Friday, February 22, 2013

4 Immediate Steps Teachers Can Take to Re-engage the Dis-engaged Student

“If tomorrow, every teacher in America spent 20 minutes of class time asking each student what her or his passion was, and then later used that information to understand each student more deeply and differentiate their instruction accordingly, education would take giant positive steps forward overnight.” Marc Prensky, From Digital Natives to Digital Wisdom: Hopeful Essays for 21st Century Learning

Sometimes the solutions that have the biggest impact on the most difficult issues our schools face aren't complicated, scientific solutions; they are solutions staring us right in the face. One of those issues with obvious solutions is how to deal with disengaged, disconnected students. Because our education system asks students to “check their interests and passions at the door” widespread student disengagement in our schools is stubborn and persistent. Our education system stubbornly hangs on to the “impersonal, assembly-line-approach” of the 20th century that did not concern itself with students’ interests and passions. Such a system cares not what students think, nor what students care about. That same underlying, obsolete philosophy is the reason why we struggle constantly with students who see what we are doing in school as totally irrelevant. In the 21st century, if we want to reach all students, we should take Prensky’s advice. Let’s pause today, and talk with students about their passions and interests, then use the new understanding to engage them in classroom learning they care about.

The truth is we don’t have to wait for waves of reform and experts on high to have a big impact on student disengagement and disconnection. We can begin to re-engage and reconnect students immediately. In From Digital Natives to Digital Wisdom: Hopeful Essays for 21st Century Learning, Marc Prensky offers teachers a list of what he calls “Easy to Do---Big Impact Actions Teachers Can Take to Connect with Students.” This kind of list gives teachers an immediate list of actions to begin the process of re-engaging and reconnecting with students. But to implement these kinds of actions, our schools must set aside their “Just-take-your-medicine-approach-to-education” in which students are told your passions and interests are irrelevant.  At the heart of the "educational medicine philosophy" is the belief that, “Education is done to students; it doesn't matter if they take part or not. It’s for their own good.” With that kind of thinking it is no wonder we can’t get a grip on the drop-out rate and our students see our schools as the most boring places on earth.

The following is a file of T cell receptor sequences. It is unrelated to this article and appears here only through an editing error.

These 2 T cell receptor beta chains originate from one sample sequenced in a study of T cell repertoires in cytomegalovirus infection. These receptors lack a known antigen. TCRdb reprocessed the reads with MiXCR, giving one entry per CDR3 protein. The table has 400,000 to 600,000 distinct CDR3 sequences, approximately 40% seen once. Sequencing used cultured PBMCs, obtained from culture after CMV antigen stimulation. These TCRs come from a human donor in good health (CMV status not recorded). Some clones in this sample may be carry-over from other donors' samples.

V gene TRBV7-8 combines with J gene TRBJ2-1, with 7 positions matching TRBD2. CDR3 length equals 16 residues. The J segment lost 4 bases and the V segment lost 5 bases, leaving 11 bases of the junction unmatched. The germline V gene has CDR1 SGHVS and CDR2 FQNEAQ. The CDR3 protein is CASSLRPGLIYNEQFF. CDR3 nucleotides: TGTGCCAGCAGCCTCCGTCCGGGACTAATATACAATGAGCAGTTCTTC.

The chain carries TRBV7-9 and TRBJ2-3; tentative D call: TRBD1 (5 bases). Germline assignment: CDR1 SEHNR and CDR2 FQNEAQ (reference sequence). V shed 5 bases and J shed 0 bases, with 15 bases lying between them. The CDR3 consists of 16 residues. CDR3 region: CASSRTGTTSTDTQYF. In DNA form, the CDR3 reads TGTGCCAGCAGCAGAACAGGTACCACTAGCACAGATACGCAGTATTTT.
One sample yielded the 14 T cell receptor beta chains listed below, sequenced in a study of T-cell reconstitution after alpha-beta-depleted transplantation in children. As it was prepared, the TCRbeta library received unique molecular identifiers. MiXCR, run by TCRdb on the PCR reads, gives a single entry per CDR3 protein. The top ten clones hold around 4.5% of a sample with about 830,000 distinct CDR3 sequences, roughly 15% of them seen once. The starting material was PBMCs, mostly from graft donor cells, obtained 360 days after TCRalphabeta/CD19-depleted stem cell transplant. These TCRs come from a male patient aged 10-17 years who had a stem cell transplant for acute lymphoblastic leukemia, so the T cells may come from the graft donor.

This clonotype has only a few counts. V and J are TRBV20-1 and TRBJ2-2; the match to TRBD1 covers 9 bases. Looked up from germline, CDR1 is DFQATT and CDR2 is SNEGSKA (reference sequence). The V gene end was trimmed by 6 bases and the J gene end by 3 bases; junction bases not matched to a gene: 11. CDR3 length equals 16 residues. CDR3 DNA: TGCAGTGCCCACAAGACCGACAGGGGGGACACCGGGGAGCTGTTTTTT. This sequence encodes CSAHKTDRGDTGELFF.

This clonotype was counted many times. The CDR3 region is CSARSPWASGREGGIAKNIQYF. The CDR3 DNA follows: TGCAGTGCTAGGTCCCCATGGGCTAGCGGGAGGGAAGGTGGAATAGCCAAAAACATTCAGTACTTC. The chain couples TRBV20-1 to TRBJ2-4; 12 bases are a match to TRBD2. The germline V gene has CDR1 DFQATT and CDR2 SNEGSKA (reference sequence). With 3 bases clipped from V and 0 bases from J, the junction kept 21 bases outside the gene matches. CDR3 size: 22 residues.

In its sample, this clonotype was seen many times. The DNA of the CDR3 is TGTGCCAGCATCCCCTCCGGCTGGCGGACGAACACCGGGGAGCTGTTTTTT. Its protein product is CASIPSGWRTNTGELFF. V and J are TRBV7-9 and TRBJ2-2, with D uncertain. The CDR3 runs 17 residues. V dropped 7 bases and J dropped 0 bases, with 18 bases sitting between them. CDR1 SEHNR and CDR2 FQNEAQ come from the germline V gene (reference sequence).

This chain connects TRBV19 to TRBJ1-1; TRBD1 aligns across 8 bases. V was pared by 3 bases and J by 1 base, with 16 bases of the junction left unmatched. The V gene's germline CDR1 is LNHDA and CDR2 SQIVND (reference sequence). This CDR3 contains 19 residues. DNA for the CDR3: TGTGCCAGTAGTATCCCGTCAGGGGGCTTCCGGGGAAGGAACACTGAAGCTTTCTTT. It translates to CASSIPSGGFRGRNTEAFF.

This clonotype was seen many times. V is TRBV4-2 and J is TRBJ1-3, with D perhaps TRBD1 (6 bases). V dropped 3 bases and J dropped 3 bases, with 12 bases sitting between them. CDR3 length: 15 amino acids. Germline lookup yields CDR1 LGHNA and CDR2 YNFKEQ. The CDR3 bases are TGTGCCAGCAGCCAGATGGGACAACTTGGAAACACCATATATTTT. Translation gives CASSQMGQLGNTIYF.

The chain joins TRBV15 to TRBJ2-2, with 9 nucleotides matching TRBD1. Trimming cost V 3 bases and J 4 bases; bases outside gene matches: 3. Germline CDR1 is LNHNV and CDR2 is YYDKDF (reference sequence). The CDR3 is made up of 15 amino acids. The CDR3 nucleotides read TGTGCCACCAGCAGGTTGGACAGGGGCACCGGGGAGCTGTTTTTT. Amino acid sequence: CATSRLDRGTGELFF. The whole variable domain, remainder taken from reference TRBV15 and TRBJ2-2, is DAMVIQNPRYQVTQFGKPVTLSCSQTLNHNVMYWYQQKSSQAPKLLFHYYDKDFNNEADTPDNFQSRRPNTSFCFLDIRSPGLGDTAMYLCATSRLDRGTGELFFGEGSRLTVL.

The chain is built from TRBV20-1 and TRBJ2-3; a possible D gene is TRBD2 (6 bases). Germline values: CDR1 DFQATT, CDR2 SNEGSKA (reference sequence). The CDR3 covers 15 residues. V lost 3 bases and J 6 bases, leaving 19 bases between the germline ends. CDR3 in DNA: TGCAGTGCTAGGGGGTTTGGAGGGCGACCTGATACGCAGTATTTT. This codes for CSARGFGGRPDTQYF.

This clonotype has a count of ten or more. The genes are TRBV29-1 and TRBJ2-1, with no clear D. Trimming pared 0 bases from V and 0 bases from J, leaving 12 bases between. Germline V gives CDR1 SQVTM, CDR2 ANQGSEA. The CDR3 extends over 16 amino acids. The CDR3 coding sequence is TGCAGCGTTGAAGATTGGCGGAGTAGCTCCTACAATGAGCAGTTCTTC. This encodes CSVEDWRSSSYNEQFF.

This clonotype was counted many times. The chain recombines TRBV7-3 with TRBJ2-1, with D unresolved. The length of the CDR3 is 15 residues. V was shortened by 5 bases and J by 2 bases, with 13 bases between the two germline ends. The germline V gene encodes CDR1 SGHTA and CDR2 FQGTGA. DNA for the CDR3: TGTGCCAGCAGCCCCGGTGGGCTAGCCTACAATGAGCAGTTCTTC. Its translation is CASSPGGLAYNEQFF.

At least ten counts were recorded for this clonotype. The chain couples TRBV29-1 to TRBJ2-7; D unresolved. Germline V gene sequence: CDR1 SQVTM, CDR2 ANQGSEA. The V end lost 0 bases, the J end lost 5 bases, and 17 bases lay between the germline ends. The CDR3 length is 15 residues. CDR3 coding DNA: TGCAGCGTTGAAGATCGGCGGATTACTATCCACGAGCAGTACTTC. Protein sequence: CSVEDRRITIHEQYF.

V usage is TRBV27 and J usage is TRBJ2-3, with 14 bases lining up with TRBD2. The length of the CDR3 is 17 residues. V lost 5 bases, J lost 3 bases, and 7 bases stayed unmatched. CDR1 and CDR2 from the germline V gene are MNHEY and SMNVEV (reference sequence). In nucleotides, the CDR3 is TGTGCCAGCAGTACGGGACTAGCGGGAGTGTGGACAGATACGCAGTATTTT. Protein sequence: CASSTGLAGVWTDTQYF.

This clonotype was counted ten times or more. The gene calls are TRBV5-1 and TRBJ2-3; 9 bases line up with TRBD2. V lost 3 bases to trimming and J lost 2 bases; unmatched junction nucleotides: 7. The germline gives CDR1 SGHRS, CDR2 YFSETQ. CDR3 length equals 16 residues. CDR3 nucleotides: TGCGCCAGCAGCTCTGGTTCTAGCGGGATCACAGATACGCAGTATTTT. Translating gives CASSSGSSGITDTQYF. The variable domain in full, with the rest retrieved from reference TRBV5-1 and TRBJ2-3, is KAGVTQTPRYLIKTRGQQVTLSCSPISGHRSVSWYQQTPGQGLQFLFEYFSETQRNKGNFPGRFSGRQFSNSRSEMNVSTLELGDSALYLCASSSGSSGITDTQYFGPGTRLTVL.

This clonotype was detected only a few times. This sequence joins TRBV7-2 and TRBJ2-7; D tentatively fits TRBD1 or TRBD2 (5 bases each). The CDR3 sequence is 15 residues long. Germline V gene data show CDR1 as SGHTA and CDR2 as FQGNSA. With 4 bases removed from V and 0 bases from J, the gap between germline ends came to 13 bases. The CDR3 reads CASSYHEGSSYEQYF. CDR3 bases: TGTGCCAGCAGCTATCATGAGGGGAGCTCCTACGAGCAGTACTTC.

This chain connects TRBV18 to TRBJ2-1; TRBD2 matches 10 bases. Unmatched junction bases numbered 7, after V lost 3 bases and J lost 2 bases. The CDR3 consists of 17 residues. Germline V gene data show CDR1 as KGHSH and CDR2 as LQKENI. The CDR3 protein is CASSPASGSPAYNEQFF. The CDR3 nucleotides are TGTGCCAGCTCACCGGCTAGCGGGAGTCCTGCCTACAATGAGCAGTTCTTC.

What do we do? Is it still acceptable to just accept those disengaged, disconnected students as casualties or collateral damage of an education system that destroys passion, imagination, and creativity? Not if our goal is to bring back the disengaged students and lower drop-out rates and ensure all students are ready for life in the 21st century. We can begin today by doing little things that reconnect our classrooms and schools to students’ passions and interests. Marc Prensky’s list of “Easy to Do---Big Impact Actions to Connect with Students” might be a starting point. But, inspired by Prensky, I would like to offer my own list based on my own 16 years in the classroom teaching everybody’s favorite subject, English language arts. (Said with obvious sarcasm!)

To immediately begin reconnecting with students, teachers can:
  • Listen to students more, and do less “professing” and “telling.” The old myth that “students are going to sit on the edge of their seats and eagerly await your words of wisdom and knowledge” was never true.  Begin today by taking an “almost-vow-of-silence” and let students do more talking and sharing of what they think. Of course you are going to have to resist your eager impulses to butt in and share what you think too, but giving students time to share and discuss will go a long way to re-engaging and reconnecting them to your classroom and your content.